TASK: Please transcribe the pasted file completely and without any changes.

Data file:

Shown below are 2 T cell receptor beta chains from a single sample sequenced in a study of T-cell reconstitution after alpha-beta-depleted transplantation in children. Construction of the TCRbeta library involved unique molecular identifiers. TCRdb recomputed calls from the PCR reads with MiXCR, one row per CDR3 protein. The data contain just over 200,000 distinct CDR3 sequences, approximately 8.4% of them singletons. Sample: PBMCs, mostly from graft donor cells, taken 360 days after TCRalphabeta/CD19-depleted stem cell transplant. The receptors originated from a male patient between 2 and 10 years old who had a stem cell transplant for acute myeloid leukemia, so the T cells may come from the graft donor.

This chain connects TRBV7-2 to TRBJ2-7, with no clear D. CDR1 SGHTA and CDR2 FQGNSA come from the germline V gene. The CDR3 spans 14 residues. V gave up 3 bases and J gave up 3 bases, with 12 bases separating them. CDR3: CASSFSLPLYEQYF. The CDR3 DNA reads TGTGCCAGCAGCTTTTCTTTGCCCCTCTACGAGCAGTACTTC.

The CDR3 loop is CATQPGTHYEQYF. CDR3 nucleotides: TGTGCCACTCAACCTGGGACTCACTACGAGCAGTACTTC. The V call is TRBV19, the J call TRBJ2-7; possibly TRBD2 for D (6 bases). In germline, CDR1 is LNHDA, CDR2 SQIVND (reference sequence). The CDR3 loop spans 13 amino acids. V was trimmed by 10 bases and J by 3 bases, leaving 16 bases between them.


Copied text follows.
Shown below are 2 T cell receptor beta chains from a single sample sequenced in a study of T-cell reconstitution after alpha-beta-depleted transplantation in children. Construction of the TCRbeta library involved unique molecular identifiers. TCRdb recomputed calls from the PCR reads with MiXCR, one row per CDR3 protein. The data contain just over 200,000 distinct CDR3 sequences, approximately 8.4% of them singletons. Sample: PBMCs, mostly from graft donor cells, taken 360 days after TCRalphabeta/CD19-depleted stem cell transplant. The receptors originated from a male patient between 2 and 10 years old who had a stem cell transplant for acute myeloid leukemia, so the T cells may come from the graft donor.

This chain connects TRBV7-2 to TRBJ2-7, with no clear D. CDR1 SGHTA and CDR2 FQGNSA come from the germline V gene. The CDR3 spans 14 residues. V gave up 3 bases and J gave up 3 bases, with 12 bases separating them. CDR3: CASSFSLPLYEQYF. The CDR3 DNA reads TGTGCCAGCAGCTTTTCTTTGCCCCTCTACGAGCAGTACTTC.

The CDR3 loop is CATQPGTHYEQYF. CDR3 nucleotides: TGTGCCACTCAACCTGGGACTCACTACGAGCAGTACTTC. The V call is TRBV19, the J call TRBJ2-7; possibly TRBD2 for D (6 bases). In germline, CDR1 is LNHDA, CDR2 SQIVND (reference sequence). The CDR3 loop spans 13 amino acids. V was trimmed by 10 bases and J by 3 bases, leaving 16 bases between them.